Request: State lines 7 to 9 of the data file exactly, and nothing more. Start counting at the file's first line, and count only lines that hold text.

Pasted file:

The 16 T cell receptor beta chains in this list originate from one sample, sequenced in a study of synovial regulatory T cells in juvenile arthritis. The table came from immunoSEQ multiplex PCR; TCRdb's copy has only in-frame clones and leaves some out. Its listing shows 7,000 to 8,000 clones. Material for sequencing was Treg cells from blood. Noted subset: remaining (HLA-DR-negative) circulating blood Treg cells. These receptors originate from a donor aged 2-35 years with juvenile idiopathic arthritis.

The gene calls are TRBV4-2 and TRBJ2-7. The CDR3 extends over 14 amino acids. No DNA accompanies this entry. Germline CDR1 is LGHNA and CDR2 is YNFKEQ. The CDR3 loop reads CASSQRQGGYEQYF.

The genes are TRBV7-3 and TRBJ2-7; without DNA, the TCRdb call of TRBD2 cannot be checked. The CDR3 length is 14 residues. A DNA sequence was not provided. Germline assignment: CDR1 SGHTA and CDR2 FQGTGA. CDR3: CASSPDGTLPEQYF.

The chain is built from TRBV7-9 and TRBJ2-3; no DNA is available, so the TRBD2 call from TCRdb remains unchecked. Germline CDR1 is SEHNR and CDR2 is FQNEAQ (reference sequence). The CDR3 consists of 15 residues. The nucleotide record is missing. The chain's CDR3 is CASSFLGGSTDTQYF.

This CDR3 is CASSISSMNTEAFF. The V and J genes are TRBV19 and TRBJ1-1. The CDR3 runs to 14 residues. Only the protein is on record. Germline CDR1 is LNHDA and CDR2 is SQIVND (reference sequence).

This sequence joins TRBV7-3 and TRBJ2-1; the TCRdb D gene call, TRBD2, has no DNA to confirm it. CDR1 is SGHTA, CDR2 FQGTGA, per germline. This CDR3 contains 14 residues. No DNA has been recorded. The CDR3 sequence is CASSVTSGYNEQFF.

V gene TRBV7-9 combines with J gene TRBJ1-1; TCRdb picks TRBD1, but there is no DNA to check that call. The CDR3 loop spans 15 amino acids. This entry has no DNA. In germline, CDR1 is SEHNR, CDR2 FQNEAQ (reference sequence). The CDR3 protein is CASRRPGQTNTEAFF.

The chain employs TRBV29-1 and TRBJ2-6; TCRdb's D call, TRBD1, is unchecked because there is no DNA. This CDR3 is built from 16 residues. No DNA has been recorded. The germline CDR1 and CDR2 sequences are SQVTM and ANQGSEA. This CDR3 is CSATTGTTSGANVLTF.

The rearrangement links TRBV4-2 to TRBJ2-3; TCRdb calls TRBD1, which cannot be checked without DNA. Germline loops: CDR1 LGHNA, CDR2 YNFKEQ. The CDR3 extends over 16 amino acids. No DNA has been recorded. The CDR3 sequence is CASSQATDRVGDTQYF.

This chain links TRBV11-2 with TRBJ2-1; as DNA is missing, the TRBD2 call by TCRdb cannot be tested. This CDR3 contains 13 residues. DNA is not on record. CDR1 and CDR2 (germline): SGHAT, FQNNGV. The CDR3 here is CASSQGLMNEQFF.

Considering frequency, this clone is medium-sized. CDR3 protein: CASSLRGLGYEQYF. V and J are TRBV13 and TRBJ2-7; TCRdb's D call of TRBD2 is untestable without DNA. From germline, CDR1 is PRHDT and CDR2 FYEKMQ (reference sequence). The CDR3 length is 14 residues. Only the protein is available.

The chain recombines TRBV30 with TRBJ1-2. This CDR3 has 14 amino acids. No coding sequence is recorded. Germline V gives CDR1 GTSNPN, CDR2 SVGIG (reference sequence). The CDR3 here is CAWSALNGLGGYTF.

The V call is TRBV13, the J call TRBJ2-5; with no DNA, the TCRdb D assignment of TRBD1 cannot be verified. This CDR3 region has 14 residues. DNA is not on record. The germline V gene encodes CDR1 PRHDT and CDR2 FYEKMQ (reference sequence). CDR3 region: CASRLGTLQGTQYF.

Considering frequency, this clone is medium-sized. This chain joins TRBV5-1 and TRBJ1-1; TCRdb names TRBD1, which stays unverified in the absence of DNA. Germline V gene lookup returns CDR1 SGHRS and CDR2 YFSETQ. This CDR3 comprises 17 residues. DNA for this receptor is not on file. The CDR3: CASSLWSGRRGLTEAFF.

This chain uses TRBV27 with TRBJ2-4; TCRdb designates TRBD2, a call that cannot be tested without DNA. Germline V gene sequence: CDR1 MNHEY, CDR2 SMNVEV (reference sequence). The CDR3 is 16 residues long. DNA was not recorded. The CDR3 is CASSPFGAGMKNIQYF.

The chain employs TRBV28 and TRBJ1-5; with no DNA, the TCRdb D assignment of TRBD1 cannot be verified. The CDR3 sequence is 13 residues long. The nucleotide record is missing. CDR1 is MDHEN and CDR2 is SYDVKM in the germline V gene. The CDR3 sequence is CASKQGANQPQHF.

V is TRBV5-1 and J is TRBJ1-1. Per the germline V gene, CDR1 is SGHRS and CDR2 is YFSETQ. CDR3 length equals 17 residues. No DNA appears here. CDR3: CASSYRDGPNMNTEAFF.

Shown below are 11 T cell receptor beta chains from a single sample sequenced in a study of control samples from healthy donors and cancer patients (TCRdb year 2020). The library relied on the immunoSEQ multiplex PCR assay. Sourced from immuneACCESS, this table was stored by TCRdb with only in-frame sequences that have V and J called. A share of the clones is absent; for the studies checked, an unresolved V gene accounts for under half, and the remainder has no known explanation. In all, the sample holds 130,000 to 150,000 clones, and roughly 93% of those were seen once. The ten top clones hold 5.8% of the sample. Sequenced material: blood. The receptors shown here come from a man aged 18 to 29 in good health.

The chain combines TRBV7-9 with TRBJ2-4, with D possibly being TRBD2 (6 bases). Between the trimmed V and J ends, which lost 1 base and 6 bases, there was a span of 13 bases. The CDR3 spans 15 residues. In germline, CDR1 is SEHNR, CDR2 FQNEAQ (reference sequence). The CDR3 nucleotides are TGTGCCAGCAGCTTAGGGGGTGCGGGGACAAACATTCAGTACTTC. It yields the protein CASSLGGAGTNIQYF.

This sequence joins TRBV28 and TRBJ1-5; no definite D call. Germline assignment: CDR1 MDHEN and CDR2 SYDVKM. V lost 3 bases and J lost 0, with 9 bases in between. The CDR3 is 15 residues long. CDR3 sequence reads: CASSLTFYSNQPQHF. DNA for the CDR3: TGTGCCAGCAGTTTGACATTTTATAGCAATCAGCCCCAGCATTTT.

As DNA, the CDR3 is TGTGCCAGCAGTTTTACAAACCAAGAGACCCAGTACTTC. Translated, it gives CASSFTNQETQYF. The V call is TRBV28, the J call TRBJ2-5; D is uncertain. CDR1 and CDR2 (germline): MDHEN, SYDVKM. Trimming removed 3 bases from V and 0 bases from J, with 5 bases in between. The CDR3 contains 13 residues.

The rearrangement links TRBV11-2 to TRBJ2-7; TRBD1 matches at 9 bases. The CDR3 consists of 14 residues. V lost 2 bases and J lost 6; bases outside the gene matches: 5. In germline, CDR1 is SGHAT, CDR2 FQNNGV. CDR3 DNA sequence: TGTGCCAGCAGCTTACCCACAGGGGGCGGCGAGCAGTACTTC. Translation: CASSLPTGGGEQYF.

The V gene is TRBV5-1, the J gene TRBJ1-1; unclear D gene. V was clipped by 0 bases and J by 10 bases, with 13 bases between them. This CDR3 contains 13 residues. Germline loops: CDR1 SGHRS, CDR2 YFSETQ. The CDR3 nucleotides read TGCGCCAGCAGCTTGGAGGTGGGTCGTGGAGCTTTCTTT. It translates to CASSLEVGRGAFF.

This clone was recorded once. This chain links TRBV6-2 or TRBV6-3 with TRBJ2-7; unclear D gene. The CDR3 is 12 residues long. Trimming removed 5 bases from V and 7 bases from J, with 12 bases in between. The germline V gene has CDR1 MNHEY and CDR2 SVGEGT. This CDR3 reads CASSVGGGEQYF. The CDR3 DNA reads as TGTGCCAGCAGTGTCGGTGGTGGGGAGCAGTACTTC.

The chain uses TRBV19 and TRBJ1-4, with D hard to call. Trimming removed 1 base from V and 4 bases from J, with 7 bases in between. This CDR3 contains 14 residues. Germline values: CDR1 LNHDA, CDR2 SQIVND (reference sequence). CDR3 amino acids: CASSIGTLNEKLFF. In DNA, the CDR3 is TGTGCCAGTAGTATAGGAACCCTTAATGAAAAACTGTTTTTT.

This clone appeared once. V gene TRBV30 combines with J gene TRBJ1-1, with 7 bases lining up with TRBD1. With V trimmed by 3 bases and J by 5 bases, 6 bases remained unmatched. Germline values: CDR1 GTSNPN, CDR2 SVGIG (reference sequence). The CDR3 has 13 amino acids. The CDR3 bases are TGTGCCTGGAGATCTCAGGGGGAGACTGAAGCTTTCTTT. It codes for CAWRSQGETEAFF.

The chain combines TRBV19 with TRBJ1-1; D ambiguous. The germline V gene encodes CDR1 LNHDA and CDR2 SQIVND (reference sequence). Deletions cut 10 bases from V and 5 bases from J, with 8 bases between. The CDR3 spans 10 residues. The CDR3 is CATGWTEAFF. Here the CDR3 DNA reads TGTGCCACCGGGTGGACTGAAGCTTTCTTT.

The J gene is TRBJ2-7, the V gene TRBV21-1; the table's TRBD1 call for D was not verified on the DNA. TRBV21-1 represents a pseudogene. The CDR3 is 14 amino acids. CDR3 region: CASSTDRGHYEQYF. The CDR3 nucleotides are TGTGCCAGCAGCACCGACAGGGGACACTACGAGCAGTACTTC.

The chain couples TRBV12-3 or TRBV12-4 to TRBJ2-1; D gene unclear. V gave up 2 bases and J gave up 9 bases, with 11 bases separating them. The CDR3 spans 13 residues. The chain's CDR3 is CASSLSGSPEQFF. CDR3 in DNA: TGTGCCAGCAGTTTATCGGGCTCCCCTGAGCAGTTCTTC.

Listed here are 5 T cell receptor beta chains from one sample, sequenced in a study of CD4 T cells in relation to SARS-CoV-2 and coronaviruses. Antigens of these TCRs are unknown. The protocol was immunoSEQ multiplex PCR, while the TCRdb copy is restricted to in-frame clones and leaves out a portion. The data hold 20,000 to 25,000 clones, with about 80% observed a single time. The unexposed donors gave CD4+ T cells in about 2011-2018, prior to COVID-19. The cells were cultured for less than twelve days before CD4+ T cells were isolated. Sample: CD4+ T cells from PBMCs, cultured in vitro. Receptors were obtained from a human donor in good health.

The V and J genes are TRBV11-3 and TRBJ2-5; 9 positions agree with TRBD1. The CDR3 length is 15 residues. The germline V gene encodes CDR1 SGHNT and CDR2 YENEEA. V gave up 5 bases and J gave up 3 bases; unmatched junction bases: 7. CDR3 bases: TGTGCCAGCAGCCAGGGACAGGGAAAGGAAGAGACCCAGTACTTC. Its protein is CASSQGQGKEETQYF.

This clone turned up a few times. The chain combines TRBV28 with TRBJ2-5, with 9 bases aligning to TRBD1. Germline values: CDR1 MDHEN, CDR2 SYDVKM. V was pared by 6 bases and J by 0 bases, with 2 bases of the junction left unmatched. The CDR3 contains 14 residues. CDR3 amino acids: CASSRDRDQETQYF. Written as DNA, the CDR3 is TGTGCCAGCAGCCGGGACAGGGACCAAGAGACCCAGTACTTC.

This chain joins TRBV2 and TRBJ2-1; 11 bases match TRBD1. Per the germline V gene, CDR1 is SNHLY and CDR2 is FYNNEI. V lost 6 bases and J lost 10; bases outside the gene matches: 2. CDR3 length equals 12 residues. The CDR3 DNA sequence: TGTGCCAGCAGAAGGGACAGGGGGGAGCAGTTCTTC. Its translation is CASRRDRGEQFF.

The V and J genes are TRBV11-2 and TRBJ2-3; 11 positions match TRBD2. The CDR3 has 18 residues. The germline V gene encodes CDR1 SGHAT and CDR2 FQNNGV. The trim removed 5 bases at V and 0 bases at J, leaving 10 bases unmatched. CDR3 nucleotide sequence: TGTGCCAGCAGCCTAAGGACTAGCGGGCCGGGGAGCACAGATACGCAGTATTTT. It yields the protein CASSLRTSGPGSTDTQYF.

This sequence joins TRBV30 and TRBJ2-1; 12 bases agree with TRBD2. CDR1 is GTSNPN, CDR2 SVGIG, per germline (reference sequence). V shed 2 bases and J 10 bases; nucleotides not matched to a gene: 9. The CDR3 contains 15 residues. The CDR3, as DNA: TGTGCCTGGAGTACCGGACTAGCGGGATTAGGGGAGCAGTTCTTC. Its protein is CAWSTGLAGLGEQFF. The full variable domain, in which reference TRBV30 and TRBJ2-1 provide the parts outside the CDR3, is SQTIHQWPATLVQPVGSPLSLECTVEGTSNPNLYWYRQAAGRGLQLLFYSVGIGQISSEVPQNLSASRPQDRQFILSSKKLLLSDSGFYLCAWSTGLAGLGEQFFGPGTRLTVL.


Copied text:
V gene TRBV7-9 combines with J gene TRBJ1-1; TCRdb picks TRBD1, but there is no DNA to check that call. The CDR3 loop spans 15 amino acids. This entry has no DNA. In germline, CDR1 is SEHNR, CDR2 FQNEAQ (reference sequence). The CDR3 protein is CASRRPGQTNTEAFF.

The chain employs TRBV29-1 and TRBJ2-6; TCRdb's D call, TRBD1, is unchecked because there is no DNA. This CDR3 is built from 16 residues. No DNA has been recorded. The germline CDR1 and CDR2 sequences are SQVTM and ANQGSEA. This CDR3 is CSATTGTTSGANVLTF.

The rearrangement links TRBV4-2 to TRBJ2-3; TCRdb calls TRBD1, which cannot be checked without DNA. Germline loops: CDR1 LGHNA, CDR2 YNFKEQ. The CDR3 extends over 16 amino acids. No DNA has been recorded. The CDR3 sequence is CASSQATDRVGDTQYF.